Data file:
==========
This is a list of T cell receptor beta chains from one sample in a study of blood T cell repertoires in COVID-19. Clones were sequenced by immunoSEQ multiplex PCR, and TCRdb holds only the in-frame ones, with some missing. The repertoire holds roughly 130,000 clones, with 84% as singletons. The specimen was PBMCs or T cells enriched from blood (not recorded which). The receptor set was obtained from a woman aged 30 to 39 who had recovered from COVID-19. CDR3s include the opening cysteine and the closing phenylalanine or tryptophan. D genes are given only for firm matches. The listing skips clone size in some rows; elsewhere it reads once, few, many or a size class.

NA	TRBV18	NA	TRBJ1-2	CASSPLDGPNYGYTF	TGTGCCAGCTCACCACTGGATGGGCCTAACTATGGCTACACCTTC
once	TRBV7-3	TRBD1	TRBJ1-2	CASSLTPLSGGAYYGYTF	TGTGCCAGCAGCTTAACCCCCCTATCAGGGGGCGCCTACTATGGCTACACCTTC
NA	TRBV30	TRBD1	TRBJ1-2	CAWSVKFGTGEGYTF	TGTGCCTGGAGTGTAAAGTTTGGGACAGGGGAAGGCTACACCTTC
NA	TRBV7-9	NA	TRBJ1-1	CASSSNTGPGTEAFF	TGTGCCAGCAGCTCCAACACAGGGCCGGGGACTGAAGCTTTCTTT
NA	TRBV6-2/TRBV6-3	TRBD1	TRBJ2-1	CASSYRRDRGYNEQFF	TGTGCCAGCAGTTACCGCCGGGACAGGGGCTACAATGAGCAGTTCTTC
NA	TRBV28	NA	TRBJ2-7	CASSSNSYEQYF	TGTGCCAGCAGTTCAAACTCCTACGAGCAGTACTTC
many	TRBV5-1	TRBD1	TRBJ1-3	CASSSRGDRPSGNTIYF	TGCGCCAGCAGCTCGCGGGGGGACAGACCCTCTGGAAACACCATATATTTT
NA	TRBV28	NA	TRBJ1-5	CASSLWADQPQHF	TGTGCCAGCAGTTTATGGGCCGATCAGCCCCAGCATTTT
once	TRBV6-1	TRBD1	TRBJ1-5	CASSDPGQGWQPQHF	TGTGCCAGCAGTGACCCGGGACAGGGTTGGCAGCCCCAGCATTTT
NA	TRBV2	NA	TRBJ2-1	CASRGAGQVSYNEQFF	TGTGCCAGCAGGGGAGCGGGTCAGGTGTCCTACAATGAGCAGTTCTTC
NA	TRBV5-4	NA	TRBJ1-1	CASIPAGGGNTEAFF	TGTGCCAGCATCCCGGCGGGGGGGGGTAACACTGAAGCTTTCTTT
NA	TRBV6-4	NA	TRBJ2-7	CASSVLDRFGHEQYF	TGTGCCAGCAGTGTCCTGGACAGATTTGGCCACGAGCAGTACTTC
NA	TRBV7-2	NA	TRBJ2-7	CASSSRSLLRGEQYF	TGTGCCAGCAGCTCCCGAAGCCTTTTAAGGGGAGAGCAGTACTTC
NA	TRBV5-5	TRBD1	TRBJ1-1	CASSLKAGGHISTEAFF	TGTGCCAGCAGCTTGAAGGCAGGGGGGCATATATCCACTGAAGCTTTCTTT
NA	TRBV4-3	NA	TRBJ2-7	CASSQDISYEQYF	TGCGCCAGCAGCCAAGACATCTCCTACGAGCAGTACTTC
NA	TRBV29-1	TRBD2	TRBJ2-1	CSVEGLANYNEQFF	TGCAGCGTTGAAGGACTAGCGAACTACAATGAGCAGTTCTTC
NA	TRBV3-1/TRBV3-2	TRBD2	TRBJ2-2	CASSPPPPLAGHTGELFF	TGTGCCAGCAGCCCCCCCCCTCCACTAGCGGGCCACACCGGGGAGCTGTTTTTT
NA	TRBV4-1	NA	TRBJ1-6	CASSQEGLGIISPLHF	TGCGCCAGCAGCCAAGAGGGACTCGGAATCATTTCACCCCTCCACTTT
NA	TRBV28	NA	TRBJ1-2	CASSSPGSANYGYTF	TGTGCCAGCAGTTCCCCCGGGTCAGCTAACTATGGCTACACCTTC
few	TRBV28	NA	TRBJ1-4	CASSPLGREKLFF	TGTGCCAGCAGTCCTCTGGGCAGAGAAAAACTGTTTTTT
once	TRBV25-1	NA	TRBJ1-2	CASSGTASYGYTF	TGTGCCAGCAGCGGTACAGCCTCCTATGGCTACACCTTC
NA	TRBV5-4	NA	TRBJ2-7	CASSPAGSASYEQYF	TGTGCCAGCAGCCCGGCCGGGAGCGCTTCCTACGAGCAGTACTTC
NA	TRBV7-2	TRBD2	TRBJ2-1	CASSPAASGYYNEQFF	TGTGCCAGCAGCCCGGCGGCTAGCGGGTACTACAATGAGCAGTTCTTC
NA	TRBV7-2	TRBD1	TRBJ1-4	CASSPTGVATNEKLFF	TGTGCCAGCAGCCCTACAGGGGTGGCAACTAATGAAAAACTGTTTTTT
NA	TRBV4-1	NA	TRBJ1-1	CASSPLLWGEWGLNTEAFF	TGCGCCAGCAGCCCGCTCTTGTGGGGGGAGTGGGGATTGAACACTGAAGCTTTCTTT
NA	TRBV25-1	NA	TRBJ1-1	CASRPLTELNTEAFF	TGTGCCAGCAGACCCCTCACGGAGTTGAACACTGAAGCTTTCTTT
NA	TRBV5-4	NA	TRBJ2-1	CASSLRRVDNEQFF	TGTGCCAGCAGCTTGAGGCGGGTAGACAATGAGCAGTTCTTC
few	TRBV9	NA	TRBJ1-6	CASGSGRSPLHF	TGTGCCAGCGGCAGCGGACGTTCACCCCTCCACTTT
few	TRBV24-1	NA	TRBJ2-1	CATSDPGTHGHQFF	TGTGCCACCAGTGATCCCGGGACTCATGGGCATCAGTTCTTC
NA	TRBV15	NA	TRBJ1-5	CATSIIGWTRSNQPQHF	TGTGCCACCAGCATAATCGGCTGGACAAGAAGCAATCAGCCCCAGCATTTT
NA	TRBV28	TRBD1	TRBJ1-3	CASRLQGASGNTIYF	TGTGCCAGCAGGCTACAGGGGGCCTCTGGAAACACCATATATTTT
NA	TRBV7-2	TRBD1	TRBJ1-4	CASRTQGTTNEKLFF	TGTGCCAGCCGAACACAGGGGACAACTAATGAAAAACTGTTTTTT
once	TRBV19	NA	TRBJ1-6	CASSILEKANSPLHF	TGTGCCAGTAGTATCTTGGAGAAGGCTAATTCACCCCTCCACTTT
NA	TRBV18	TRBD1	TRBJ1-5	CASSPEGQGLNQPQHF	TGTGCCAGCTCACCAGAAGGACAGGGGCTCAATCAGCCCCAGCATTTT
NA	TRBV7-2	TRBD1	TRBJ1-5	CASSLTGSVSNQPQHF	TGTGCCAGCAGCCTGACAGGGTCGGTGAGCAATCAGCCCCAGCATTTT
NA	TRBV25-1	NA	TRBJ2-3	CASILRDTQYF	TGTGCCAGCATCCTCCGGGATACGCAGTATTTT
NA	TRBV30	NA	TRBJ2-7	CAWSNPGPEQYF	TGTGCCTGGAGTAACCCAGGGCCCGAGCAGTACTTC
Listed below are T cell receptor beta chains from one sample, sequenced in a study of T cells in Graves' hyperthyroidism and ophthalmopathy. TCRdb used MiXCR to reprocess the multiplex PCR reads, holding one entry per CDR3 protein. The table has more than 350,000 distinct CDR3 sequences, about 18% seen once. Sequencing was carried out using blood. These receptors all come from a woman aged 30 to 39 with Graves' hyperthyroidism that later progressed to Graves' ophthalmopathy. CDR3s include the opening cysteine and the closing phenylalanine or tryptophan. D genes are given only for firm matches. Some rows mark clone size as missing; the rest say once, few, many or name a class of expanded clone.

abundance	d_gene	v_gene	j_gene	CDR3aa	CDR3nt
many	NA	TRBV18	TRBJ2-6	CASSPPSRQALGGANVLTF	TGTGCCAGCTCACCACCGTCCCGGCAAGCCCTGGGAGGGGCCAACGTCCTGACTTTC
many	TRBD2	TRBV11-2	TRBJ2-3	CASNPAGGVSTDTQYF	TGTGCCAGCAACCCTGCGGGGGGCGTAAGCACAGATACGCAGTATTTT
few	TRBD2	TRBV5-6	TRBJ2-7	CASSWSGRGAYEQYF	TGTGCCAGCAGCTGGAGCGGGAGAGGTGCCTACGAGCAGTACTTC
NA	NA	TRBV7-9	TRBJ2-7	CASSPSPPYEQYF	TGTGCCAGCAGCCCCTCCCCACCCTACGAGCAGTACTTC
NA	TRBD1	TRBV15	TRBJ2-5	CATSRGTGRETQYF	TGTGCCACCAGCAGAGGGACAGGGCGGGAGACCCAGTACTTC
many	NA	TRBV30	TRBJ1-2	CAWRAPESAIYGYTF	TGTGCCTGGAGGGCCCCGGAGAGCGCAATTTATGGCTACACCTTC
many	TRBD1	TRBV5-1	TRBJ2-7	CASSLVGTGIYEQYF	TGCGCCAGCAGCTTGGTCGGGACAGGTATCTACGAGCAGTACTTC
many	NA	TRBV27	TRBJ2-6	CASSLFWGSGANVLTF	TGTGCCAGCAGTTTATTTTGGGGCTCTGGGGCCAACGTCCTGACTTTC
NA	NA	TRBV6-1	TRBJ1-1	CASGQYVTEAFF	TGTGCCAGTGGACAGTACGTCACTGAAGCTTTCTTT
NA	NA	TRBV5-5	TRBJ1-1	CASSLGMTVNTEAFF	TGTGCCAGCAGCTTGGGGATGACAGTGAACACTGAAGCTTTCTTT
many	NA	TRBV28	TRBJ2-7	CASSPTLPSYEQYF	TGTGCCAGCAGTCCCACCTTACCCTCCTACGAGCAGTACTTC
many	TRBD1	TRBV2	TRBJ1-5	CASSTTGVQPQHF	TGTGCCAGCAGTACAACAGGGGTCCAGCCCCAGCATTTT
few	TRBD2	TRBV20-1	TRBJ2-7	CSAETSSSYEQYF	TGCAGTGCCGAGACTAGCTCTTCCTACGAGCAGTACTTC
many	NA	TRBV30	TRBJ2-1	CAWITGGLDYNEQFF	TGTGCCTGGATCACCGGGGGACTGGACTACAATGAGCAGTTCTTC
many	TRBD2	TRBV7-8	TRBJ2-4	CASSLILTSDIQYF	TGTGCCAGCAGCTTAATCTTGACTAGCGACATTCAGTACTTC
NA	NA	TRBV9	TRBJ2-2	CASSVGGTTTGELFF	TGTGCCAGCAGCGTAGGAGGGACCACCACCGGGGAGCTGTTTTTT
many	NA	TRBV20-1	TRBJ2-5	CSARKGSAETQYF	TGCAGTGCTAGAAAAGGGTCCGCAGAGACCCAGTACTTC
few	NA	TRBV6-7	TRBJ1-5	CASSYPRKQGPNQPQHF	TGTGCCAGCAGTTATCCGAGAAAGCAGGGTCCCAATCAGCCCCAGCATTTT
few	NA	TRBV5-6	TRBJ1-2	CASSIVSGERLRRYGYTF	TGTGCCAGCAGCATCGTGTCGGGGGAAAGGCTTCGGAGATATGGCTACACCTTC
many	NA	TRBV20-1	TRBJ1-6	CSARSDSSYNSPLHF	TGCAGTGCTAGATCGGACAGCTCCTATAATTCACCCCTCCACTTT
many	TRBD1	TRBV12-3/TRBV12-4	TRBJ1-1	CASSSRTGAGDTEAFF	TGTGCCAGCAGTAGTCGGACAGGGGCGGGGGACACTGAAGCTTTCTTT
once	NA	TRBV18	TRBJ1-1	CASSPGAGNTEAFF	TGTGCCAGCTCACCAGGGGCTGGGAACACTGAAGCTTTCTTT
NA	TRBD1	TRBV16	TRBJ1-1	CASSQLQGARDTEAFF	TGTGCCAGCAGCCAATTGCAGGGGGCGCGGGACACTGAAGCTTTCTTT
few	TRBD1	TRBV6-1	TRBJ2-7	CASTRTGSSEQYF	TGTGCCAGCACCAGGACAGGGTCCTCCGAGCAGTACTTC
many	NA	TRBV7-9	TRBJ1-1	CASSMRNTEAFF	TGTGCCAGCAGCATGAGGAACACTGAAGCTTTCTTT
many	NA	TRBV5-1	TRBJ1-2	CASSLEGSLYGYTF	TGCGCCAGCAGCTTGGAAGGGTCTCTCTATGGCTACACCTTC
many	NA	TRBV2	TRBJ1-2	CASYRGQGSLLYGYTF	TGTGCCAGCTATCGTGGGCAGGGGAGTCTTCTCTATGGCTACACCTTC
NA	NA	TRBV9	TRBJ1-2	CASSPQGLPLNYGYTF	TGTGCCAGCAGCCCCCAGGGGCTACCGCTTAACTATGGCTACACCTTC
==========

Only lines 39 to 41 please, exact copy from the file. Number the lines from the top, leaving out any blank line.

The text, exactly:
Listed below are T cell receptor beta chains from one sample, sequenced in a study of T cells in Graves' hyperthyroidism and ophthalmopathy. TCRdb used MiXCR to reprocess the multiplex PCR reads, holding one entry per CDR3 protein. The table has more than 350,000 distinct CDR3 sequences, about 18% seen once. Sequencing was carried out using blood. These receptors all come from a woman aged 30 to 39 with Graves' hyperthyroidism that later progressed to Graves' ophthalmopathy. CDR3s include the opening cysteine and the closing phenylalanine or tryptophan. D genes are given only for firm matches. Some rows mark clone size as missing; the rest say once, few, many or name a class of expanded clone.

abundance	d_gene	v_gene	j_gene	CDR3aa	CDR3nt
many	NA	TRBV18	TRBJ2-6	CASSPPSRQALGGANVLTF	TGTGCCAGCTCACCACCGTCCCGGCAAGCCCTGGGAGGGGCCAACGTCCTGACTTTC